Alan Ball: From American Suburbia to Louisiana Vampires

November 6, 2009 by  

alan_ballAs we all know Alan Ball is the driving force behind the phenomenal True Blood series.  If you look back into the career of this exceptionally talented writer you will see that it all began with a satirical screenplay, “American Beauty”. American Beauty was Alan’s view on typical American suburbia. Alan explained that the script was meant:

“to be an indictment of the shallowness of American values that [Americans] are basically conditioned from birth to accept as gospel. In that regard, I don’t know if there is any more scathing indictment of American culture than American culture itself.”

Prior to American Beauty, which won Ball the 1999 Academy Award for best original screenplay, Alan had been working on the most American genre: sitcoms. American Beauty threw Alan Ball into the spotlight. Alan had this to say about the new found notoriety:

“It was a strange experience… It’s a place that I’m not entirely comfortable. And all the things that are really, really huge traps for an artist of any kind were all just sprung on me at once.”

After American Beauty Ball created the hugely popular HBO Series, “Six Feet Under”. The show ran for five seasons and chronicled the lives of a family of morticians. In 2008 Ball once again worked with the Home Box Office Company and created the new phenomenal hit, “True Blood”. True Blood is an adaptation of Charlaine Harris’ Sookie Stackhouse novels. Ball discovered Charlaine’s novels while he was waiting for his dental appointment. At the bookstore he was amused by the tagline of one of her books, “Dead Until Dark” , ‘Maybe having a vampire for a boyfriend wasn’t such a good idea after all’. Alan instantly bought the book. Alan admits he couldn’t put it down. As Alan was in the midst of the fourth book he started to envision the books becoming a TV series.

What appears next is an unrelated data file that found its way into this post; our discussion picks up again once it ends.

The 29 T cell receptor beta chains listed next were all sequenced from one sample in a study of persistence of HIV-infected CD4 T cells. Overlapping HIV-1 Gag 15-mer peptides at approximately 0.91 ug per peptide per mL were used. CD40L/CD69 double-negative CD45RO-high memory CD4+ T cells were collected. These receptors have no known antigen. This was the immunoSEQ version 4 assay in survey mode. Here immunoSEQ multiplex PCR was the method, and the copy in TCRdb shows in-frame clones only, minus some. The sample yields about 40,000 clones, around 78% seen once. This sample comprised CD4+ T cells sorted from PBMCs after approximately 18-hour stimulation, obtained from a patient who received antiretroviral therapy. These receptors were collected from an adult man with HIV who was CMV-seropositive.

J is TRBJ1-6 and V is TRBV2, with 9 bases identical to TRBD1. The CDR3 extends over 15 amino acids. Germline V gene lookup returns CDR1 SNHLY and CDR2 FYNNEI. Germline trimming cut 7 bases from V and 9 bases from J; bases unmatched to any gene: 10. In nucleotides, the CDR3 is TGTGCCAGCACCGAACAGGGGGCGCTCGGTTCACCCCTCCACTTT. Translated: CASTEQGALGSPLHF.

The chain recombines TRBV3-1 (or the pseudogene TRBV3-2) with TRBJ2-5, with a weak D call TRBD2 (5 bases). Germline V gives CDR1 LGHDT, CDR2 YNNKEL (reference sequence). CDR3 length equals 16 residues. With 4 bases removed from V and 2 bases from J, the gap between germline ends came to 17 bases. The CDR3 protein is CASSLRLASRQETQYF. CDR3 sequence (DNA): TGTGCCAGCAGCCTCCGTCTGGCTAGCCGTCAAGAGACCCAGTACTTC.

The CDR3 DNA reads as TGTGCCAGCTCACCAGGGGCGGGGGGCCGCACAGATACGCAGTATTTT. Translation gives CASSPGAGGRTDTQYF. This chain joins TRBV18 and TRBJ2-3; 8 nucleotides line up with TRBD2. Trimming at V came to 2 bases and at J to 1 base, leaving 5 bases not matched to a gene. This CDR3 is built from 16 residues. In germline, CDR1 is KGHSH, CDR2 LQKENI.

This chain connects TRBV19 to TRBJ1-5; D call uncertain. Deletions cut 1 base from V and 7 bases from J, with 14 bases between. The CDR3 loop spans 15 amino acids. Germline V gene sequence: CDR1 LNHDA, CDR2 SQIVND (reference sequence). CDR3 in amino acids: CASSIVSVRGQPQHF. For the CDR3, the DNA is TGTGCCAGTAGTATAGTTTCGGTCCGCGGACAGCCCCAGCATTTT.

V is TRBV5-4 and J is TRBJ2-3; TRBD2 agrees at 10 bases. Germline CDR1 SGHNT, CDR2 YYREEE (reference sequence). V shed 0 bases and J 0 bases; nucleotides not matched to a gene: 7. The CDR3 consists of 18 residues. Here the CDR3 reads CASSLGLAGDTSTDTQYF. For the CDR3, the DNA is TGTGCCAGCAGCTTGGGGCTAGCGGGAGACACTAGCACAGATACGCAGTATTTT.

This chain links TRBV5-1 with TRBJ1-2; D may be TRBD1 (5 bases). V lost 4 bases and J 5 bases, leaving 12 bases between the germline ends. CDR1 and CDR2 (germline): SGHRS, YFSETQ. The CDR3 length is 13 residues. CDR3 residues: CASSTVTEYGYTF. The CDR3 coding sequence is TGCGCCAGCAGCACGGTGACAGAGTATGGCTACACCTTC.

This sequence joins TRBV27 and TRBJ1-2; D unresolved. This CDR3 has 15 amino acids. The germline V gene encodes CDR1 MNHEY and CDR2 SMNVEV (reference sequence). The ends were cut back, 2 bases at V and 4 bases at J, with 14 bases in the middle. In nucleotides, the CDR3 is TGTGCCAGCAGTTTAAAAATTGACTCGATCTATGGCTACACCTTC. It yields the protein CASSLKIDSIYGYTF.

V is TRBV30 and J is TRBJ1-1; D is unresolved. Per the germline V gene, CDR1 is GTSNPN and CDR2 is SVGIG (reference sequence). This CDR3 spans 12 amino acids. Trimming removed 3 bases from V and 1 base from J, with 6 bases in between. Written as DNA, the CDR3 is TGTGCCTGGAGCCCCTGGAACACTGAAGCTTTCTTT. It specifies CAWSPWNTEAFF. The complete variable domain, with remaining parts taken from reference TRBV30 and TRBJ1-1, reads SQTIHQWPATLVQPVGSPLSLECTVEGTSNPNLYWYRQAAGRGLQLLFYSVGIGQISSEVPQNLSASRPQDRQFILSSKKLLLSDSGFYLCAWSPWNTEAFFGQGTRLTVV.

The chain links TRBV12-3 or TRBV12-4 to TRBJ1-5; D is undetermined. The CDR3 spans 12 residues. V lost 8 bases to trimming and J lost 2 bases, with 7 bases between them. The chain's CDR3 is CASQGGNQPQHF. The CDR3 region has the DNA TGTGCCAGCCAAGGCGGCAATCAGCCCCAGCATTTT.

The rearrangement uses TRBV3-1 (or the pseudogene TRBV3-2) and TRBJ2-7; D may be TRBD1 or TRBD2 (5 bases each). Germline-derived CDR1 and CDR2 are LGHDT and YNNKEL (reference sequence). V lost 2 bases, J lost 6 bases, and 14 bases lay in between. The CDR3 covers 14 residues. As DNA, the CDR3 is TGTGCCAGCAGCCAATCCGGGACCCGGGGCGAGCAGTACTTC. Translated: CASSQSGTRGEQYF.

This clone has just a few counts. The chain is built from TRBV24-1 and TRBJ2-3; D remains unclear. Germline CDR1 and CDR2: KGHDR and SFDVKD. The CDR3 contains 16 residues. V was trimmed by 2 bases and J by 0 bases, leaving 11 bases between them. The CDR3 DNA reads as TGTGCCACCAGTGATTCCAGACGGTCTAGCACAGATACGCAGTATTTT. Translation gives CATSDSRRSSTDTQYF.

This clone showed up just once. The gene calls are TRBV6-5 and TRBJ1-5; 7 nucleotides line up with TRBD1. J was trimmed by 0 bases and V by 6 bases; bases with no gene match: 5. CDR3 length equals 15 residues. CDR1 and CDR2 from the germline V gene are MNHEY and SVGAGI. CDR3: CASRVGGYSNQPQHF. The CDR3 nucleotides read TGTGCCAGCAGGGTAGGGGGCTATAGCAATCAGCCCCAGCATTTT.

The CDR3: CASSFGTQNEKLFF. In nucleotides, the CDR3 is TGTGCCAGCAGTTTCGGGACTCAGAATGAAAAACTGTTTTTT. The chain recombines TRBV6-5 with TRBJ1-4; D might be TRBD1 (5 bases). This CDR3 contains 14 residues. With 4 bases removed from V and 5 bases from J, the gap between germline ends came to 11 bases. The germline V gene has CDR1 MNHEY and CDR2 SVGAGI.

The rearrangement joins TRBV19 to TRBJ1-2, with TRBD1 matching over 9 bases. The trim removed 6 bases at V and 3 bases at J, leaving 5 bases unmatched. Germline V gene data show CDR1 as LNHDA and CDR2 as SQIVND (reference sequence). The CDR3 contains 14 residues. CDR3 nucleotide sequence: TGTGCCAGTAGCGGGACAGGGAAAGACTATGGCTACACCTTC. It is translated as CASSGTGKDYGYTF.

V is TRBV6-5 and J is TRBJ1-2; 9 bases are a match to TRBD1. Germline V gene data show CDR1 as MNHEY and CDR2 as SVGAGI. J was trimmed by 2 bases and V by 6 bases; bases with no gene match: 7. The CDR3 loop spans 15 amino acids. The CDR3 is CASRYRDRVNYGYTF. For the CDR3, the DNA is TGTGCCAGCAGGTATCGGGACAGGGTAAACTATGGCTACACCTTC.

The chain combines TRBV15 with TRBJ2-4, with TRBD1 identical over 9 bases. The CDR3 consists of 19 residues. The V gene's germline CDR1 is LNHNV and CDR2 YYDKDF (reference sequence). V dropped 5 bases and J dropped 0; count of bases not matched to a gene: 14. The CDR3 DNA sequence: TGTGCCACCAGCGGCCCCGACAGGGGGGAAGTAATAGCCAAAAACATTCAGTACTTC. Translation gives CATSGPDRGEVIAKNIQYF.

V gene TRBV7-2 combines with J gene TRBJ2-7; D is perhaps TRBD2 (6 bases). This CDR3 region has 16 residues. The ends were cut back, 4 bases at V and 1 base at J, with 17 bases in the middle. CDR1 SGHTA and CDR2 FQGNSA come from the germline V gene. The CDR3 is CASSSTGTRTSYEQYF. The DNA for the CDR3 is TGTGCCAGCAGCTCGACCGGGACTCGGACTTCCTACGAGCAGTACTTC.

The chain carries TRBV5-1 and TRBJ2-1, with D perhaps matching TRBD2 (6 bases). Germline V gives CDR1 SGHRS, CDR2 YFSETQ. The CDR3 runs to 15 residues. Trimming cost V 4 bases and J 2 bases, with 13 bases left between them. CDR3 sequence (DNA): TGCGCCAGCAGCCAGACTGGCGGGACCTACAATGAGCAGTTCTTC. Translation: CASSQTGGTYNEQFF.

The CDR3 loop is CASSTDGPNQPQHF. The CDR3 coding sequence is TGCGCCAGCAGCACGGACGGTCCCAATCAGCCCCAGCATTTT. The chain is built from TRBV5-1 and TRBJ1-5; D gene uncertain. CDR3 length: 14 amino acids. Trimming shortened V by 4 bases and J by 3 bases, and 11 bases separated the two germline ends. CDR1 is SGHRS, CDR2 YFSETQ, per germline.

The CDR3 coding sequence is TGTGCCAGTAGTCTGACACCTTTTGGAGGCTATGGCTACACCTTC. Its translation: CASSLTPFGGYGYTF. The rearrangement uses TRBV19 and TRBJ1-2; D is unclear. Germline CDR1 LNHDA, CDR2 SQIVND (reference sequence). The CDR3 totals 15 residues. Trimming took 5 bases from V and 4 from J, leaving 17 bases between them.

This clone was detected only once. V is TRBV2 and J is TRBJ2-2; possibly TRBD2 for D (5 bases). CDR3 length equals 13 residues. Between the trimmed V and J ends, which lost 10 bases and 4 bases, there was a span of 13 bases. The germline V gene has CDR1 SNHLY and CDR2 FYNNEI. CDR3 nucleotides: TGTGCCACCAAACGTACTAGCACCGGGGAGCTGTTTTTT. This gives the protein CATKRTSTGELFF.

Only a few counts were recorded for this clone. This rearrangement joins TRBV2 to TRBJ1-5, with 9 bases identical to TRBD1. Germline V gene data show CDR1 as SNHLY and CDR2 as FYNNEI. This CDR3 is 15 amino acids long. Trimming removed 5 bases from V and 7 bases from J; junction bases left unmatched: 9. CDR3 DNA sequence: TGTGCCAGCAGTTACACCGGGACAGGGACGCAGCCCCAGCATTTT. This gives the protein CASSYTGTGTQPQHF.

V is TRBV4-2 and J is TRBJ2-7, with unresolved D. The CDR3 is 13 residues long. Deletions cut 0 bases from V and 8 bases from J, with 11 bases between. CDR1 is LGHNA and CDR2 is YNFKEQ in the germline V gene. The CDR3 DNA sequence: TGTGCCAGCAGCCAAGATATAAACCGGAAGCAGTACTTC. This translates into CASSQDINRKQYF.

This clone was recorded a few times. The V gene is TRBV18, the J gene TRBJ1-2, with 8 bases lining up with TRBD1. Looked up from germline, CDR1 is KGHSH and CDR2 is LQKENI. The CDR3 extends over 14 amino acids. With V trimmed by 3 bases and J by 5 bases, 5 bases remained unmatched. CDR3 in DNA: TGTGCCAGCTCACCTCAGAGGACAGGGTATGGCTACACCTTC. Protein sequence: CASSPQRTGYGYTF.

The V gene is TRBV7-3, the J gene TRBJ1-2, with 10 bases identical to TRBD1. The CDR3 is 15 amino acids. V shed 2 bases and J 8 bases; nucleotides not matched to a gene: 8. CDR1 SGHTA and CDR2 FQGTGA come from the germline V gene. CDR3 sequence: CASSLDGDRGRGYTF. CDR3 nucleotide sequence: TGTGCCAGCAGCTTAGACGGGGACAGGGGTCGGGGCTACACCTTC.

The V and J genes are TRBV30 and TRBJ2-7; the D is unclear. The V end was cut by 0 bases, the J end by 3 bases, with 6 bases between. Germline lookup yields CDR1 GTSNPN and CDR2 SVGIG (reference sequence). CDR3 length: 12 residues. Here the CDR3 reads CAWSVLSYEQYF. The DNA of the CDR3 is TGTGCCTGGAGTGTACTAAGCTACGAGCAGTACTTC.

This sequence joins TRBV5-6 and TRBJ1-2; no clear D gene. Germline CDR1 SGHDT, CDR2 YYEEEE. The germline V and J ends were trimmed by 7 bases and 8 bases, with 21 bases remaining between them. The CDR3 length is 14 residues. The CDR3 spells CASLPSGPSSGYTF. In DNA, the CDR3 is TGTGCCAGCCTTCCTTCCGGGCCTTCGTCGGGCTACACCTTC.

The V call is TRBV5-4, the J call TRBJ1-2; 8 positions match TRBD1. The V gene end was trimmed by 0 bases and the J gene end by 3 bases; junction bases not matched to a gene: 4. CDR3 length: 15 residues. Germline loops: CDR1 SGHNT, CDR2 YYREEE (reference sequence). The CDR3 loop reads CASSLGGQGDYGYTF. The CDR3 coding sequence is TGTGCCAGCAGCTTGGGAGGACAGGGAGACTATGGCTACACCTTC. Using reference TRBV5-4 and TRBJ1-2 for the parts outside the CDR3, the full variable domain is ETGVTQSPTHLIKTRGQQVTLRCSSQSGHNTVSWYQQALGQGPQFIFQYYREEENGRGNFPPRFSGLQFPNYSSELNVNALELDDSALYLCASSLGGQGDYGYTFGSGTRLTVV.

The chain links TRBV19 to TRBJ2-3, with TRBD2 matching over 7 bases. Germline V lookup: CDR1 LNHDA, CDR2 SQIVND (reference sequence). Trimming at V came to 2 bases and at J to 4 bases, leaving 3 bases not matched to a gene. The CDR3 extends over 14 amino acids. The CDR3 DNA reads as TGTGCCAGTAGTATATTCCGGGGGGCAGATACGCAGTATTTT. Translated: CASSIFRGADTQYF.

“What I really loved, was that they walked this razor’s edge of tone between romance and the supernatural and horror and comedy and social commentary and Wal-Mart trailer park people… I just found it delightful. It was so escapist and so much fun.”

True Blood has further cemented Ball’s warm relationship with television, in which, it seems, he is content.

“It’s just a lot easier to get interesting, complicated, morally ambiguous stories about flawed characters done on the small screen, than it is on the big screen.”

With such an amazing ability to write about such disparate matters, Alan explains how he deals with such depressing issues:

“One of my ways of dealing with depressing matters, is to make fun of them. It is one of the things that I learned in adolescence, and I’ve never really outgrown it because it has helped me survive a lot.”

As an ending note, Alan Ball will host a screening of True Blood at 10:30 am Sunday, November 8, at UVA’s Culbreth Theatre, 109 Culbreth Road, Charlottesville, VA. At noon that same ay, also at Culbreth, he will introduce American Beauty, which will be followed by a Q&A.  A wonderful opportunity to see Alan in person!

SOURCE:  The Hook

Photo Credit:  HBO Inc.